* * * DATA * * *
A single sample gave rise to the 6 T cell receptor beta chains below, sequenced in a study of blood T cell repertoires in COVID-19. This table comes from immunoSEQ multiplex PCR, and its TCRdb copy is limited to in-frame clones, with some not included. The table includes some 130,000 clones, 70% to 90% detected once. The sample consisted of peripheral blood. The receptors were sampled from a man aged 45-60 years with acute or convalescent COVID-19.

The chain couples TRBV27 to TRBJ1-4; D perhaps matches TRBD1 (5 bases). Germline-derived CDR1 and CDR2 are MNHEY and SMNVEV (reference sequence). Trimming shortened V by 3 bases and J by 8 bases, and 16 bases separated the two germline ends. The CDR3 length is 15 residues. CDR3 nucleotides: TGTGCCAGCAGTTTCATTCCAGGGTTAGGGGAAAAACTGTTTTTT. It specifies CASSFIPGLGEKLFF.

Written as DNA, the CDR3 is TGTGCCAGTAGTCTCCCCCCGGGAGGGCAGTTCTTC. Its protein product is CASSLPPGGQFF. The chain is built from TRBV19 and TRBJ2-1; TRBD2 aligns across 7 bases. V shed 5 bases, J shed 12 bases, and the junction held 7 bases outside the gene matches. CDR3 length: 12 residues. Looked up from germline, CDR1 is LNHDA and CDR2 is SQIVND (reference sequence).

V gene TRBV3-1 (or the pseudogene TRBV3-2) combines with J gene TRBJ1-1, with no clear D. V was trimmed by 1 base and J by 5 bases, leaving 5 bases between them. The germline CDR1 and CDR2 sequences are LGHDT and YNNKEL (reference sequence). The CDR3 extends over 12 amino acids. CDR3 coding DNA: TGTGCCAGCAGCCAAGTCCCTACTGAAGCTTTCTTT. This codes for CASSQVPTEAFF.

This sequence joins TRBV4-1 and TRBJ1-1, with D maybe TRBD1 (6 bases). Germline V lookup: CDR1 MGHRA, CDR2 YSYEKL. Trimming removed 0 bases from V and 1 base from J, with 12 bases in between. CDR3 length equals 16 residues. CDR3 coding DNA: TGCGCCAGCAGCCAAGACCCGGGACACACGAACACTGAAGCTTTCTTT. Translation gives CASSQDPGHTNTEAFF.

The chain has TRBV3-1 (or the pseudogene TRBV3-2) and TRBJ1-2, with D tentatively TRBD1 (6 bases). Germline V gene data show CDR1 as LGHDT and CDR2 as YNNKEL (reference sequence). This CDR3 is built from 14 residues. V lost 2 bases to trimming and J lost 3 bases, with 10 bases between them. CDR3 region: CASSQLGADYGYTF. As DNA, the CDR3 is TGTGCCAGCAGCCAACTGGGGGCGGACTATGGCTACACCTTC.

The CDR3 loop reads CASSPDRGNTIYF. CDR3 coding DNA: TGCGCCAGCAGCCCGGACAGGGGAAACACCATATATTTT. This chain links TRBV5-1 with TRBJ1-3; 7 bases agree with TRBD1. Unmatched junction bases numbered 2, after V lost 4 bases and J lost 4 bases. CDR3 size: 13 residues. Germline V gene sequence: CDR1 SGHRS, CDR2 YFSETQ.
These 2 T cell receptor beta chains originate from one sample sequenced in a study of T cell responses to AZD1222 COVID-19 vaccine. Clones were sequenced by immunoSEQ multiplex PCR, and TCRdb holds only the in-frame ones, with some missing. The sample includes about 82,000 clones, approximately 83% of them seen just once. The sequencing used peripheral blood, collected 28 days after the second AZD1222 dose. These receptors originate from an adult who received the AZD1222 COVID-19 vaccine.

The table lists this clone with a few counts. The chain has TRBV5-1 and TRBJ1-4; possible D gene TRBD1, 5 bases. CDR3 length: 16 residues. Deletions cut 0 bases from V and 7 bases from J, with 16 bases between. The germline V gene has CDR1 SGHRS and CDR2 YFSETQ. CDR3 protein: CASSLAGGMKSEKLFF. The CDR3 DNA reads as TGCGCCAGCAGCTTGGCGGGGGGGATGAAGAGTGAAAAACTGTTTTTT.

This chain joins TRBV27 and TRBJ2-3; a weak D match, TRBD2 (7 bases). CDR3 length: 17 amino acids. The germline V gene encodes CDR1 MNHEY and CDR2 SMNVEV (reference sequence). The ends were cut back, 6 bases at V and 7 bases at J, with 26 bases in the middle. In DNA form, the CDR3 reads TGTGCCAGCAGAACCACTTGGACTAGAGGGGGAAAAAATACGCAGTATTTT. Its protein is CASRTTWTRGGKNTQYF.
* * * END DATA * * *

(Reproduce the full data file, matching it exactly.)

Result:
A single sample gave rise to the 6 T cell receptor beta chains below, sequenced in a study of blood T cell repertoires in COVID-19. This table comes from immunoSEQ multiplex PCR, and its TCRdb copy is limited to in-frame clones, with some not included. The table includes some 130,000 clones, 70% to 90% detected once. The sample consisted of peripheral blood. The receptors were sampled from a man aged 45-60 years with acute or convalescent COVID-19.

The chain couples TRBV27 to TRBJ1-4; D perhaps matches TRBD1 (5 bases). Germline-derived CDR1 and CDR2 are MNHEY and SMNVEV (reference sequence). Trimming shortened V by 3 bases and J by 8 bases, and 16 bases separated the two germline ends. The CDR3 length is 15 residues. CDR3 nucleotides: TGTGCCAGCAGTTTCATTCCAGGGTTAGGGGAAAAACTGTTTTTT. It specifies CASSFIPGLGEKLFF.

Written as DNA, the CDR3 is TGTGCCAGTAGTCTCCCCCCGGGAGGGCAGTTCTTC. Its protein product is CASSLPPGGQFF. The chain is built from TRBV19 and TRBJ2-1; TRBD2 aligns across 7 bases. V shed 5 bases, J shed 12 bases, and the junction held 7 bases outside the gene matches. CDR3 length: 12 residues. Looked up from germline, CDR1 is LNHDA and CDR2 is SQIVND (reference sequence).

V gene TRBV3-1 (or the pseudogene TRBV3-2) combines with J gene TRBJ1-1, with no clear D. V was trimmed by 1 base and J by 5 bases, leaving 5 bases between them. The germline CDR1 and CDR2 sequences are LGHDT and YNNKEL (reference sequence). The CDR3 extends over 12 amino acids. CDR3 coding DNA: TGTGCCAGCAGCCAAGTCCCTACTGAAGCTTTCTTT. This codes for CASSQVPTEAFF.

This sequence joins TRBV4-1 and TRBJ1-1, with D maybe TRBD1 (6 bases). Germline V lookup: CDR1 MGHRA, CDR2 YSYEKL. Trimming removed 0 bases from V and 1 base from J, with 12 bases in between. CDR3 length equals 16 residues. CDR3 coding DNA: TGCGCCAGCAGCCAAGACCCGGGACACACGAACACTGAAGCTTTCTTT. Translation gives CASSQDPGHTNTEAFF.

The chain has TRBV3-1 (or the pseudogene TRBV3-2) and TRBJ1-2, with D tentatively TRBD1 (6 bases). Germline V gene data show CDR1 as LGHDT and CDR2 as YNNKEL (reference sequence). This CDR3 is built from 14 residues. V lost 2 bases to trimming and J lost 3 bases, with 10 bases between them. CDR3 region: CASSQLGADYGYTF. As DNA, the CDR3 is TGTGCCAGCAGCCAACTGGGGGCGGACTATGGCTACACCTTC.

The CDR3 loop reads CASSPDRGNTIYF. CDR3 coding DNA: TGCGCCAGCAGCCCGGACAGGGGAAACACCATATATTTT. This chain links TRBV5-1 with TRBJ1-3; 7 bases agree with TRBD1. Unmatched junction bases numbered 2, after V lost 4 bases and J lost 4 bases. CDR3 size: 13 residues. Germline V gene sequence: CDR1 SGHRS, CDR2 YFSETQ.
These 2 T cell receptor beta chains originate from one sample sequenced in a study of T cell responses to AZD1222 COVID-19 vaccine. Clones were sequenced by immunoSEQ multiplex PCR, and TCRdb holds only the in-frame ones, with some missing. The sample includes about 82,000 clones, approximately 83% of them seen just once. The sequencing used peripheral blood, collected 28 days after the second AZD1222 dose. These receptors originate from an adult who received the AZD1222 COVID-19 vaccine.

The table lists this clone with a few counts. The chain has TRBV5-1 and TRBJ1-4; possible D gene TRBD1, 5 bases. CDR3 length: 16 residues. Deletions cut 0 bases from V and 7 bases from J, with 16 bases between. The germline V gene has CDR1 SGHRS and CDR2 YFSETQ. CDR3 protein: CASSLAGGMKSEKLFF. The CDR3 DNA reads as TGCGCCAGCAGCTTGGCGGGGGGGATGAAGAGTGAAAAACTGTTTTTT.

This chain joins TRBV27 and TRBJ2-3; a weak D match, TRBD2 (7 bases). CDR3 length: 17 amino acids. The germline V gene encodes CDR1 MNHEY and CDR2 SMNVEV (reference sequence). The ends were cut back, 6 bases at V and 7 bases at J, with 26 bases in the middle. In DNA form, the CDR3 reads TGTGCCAGCAGAACCACTTGGACTAGAGGGGGAAAAAATACGCAGTATTTT. Its protein is CASRTTWTRGGKNTQYF.